But it’s not so simple. Courting another couple and seeking their approval can be as anxiety-producing and, ultimately, as disappointing as a date who promises to call and never does. After Friends ‘ Chandler and Monica developed a crush on another couple while on their honeymoon, they were left to ponder what they did wrong when the couple ditched them by slipping them a fake phone number. We’re now finding ourselves in the same position of assessing our flaws. “Were we too forward?” I asked my husband after one coffee date with another couple. “Do you think they’ll call us?”
“I wouldn’t wait by the phone,” he replied.
To be honest, neither my husband nor I had ever quite mastered the singles dating scene (we met on a blind date after many years of bad dates), and now we suddenly find ourselves thrust back into the world of uncertainty and self-doubt that we naïvely thought we’d left behind. Why would anyone want to date us, anyway? Are my husband’s OshKosh overalls keeping potential dates at bay? Do I talk too much about potty-training?
We recently chatted up an affable couple who met all of our requirements-and, as an added bonus, were co-owners of a trendy restaurant -but when we tried to book a get-together, they couldn’t find room for us in their busy social calendars until next spring. There was another couple we bonded with while pushing our children on the swings at the Union Square playground, but any hopes of forming a fabulous foursome were quashed when our daughter brained their son with a toy truck. (It’s amazing how quickly a little spilled blood can get in the way of a meaningful relationship.)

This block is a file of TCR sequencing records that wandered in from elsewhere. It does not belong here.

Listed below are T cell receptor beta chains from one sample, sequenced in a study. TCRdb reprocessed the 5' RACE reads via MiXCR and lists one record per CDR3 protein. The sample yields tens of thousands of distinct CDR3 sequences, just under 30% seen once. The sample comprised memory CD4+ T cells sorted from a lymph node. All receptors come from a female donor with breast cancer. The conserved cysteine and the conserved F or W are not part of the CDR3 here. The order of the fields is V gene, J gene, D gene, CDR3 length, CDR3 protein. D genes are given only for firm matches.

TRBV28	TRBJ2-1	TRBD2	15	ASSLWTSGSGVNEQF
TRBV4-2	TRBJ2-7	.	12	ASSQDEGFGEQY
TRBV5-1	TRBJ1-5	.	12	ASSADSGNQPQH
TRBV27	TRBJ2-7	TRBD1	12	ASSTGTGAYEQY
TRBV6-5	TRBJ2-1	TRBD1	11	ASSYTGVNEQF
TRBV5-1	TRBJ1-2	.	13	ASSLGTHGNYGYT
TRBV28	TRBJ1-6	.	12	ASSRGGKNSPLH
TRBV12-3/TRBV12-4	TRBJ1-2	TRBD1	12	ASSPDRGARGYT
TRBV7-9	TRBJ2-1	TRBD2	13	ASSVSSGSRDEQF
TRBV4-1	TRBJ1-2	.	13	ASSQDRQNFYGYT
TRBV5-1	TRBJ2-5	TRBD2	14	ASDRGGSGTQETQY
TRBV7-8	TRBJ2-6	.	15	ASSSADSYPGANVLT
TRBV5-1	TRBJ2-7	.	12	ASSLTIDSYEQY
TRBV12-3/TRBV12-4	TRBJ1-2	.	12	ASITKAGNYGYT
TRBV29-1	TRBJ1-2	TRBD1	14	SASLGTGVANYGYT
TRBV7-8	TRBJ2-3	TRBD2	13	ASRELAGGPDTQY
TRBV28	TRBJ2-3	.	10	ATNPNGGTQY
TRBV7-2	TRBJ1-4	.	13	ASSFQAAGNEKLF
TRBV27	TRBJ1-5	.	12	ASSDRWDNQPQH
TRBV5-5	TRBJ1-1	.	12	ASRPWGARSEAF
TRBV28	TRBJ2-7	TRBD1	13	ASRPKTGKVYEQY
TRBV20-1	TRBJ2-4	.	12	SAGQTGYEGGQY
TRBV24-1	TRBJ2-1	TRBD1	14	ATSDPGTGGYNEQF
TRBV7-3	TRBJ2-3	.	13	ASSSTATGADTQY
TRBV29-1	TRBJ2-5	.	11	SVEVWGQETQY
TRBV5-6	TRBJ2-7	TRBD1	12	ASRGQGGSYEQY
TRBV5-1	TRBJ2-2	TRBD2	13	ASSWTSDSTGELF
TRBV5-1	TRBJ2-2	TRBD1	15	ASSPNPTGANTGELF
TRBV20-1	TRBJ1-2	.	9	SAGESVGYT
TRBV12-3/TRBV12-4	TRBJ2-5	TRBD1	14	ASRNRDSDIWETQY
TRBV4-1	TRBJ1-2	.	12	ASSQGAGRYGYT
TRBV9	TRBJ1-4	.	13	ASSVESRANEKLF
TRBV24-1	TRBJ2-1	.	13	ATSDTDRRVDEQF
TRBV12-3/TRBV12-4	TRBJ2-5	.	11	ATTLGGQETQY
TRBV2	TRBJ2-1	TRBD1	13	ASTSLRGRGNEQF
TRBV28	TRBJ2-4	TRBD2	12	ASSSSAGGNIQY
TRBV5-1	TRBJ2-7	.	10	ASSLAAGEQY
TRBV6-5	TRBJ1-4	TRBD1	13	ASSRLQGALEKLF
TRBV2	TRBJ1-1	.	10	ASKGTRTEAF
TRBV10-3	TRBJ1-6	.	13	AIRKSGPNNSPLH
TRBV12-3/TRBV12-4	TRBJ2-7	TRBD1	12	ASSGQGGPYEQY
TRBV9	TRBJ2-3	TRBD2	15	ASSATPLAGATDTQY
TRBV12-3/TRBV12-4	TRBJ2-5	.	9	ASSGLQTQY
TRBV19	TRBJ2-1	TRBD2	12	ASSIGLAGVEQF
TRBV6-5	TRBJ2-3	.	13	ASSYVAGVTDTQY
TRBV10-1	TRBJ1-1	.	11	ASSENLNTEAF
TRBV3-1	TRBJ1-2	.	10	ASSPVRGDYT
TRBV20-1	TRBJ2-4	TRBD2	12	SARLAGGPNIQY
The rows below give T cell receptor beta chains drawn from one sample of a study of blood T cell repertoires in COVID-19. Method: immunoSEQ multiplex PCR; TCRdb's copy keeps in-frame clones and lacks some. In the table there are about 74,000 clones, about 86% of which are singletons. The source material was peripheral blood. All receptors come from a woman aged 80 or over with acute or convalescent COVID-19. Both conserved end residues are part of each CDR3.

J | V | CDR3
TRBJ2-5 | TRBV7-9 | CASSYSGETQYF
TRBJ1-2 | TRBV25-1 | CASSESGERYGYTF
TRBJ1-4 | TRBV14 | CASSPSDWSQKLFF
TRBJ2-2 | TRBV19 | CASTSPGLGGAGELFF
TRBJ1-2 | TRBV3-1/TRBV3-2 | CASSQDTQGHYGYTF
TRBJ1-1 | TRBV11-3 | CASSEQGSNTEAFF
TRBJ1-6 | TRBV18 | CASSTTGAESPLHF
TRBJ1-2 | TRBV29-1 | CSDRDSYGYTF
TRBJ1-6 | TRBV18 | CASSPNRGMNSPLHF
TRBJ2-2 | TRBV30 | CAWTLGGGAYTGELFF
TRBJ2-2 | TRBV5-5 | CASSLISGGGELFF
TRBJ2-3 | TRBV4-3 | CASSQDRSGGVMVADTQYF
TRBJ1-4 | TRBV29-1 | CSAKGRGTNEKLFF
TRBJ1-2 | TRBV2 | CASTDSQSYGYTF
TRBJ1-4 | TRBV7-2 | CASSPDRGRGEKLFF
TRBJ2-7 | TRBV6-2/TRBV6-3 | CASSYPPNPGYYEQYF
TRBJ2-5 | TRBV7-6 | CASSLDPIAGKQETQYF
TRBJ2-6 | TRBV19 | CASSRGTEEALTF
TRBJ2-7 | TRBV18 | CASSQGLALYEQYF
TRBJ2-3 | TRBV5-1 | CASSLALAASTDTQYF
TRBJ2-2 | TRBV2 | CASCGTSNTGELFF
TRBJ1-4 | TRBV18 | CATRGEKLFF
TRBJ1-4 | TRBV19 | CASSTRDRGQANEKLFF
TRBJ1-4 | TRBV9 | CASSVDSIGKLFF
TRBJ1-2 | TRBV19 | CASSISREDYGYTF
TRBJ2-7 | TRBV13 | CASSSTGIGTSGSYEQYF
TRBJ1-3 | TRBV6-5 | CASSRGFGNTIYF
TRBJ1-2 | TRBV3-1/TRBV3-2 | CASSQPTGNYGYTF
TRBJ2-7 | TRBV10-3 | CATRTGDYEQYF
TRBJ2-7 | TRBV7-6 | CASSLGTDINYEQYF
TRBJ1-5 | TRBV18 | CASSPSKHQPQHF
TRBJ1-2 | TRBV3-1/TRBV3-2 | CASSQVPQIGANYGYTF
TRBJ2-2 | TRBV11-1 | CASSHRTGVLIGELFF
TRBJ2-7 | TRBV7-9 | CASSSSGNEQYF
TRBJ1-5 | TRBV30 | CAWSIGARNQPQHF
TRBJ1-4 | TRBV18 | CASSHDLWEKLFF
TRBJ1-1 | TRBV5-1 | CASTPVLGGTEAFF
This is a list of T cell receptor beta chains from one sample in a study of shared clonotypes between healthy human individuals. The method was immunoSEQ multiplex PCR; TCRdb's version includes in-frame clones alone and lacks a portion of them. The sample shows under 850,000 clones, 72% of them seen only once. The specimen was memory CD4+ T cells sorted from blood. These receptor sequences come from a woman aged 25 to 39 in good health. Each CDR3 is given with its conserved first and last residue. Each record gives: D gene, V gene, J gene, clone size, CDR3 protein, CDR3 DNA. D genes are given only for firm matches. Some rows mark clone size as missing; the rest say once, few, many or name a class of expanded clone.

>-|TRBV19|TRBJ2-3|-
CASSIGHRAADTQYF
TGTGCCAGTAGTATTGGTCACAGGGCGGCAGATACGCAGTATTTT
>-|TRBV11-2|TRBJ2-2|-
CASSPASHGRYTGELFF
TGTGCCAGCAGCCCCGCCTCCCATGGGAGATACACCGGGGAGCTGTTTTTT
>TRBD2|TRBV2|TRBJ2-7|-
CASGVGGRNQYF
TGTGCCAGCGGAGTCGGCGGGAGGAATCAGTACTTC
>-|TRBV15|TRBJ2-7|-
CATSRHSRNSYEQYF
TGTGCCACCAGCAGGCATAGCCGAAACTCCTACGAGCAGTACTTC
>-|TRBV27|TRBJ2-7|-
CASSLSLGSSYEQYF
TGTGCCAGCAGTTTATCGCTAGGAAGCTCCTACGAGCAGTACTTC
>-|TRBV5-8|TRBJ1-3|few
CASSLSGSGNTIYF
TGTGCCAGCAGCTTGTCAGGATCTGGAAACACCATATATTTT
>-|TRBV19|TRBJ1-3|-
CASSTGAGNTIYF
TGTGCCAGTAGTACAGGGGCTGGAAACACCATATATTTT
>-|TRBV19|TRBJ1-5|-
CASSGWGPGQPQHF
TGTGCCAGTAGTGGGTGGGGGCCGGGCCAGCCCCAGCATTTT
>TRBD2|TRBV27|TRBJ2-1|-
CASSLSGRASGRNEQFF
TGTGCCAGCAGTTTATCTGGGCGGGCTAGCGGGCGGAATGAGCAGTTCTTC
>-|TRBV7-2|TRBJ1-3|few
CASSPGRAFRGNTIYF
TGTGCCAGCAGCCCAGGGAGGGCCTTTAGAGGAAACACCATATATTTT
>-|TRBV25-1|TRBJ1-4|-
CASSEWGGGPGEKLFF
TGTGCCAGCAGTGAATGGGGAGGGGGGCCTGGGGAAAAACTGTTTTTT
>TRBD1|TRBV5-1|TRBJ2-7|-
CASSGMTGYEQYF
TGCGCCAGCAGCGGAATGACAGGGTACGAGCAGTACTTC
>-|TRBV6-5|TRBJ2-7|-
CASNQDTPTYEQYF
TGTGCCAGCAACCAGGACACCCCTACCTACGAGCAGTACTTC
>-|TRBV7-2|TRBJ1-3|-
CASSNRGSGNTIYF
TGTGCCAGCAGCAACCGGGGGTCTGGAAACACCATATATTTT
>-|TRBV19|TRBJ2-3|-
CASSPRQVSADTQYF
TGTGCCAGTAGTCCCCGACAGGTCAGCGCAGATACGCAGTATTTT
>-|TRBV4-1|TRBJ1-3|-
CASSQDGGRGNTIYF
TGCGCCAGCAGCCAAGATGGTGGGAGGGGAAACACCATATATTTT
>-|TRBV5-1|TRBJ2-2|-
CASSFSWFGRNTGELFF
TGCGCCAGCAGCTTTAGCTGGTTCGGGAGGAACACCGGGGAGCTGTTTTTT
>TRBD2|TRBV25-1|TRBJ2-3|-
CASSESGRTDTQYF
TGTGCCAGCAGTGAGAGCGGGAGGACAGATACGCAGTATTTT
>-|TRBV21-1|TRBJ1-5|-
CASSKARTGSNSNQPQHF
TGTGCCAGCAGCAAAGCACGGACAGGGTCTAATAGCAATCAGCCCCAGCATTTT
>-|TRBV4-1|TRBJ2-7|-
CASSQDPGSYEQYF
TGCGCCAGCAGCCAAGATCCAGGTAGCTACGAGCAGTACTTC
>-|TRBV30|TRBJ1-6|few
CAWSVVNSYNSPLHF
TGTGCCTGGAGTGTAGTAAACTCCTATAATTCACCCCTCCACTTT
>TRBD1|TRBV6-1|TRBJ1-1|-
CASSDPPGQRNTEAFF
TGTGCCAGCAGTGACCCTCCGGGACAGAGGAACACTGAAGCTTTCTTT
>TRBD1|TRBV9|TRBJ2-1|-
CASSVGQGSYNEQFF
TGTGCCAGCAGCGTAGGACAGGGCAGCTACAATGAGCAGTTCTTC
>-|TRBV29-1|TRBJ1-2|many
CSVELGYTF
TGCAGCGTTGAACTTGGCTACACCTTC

Then there are those awkward occasions when you hit it off with someone only to discover that your spouses can’t stand each other. “There’s nothing worse than being in a situation where you go out with a couple and you think they’re fantastic and your partner looks at you and says, ‘They suck. They’re pompous. We had nothing in common,’” as Mr. Poer put it.
Just as we were starting to lose hope that we’d ever find lasting happiness with another couple, things have begun to look up for us on the dating front. Last week, we abandoned the singles-centric East Village for the happy couples’ haven of Park Slope, where, as luck would have it, we have settled around the corner from Ms. Elsner and Mr. Shields. They invited us to a New Year’s Day party where we turned on the charm. It seemed to do the trick. We gave them our number, and we’re optimistic that they’ll call.
But just in case they don’t, we’ve already scheduled brunch with another couple for next weekend (we’re playing the field). The wife and I met at a breast-feeding support group and became fast friends by gossiping about the other moms. Her daughter doesn’t seem to mind it when our daughter occasionally whacks her on the head, and our husbands bonded over their mutual interest in imported beers, Russian literature and community gardens. If things continue to go smoothly, we might get lucky and this could turn into a steady thing. Now if we can just talk them into buying a country house.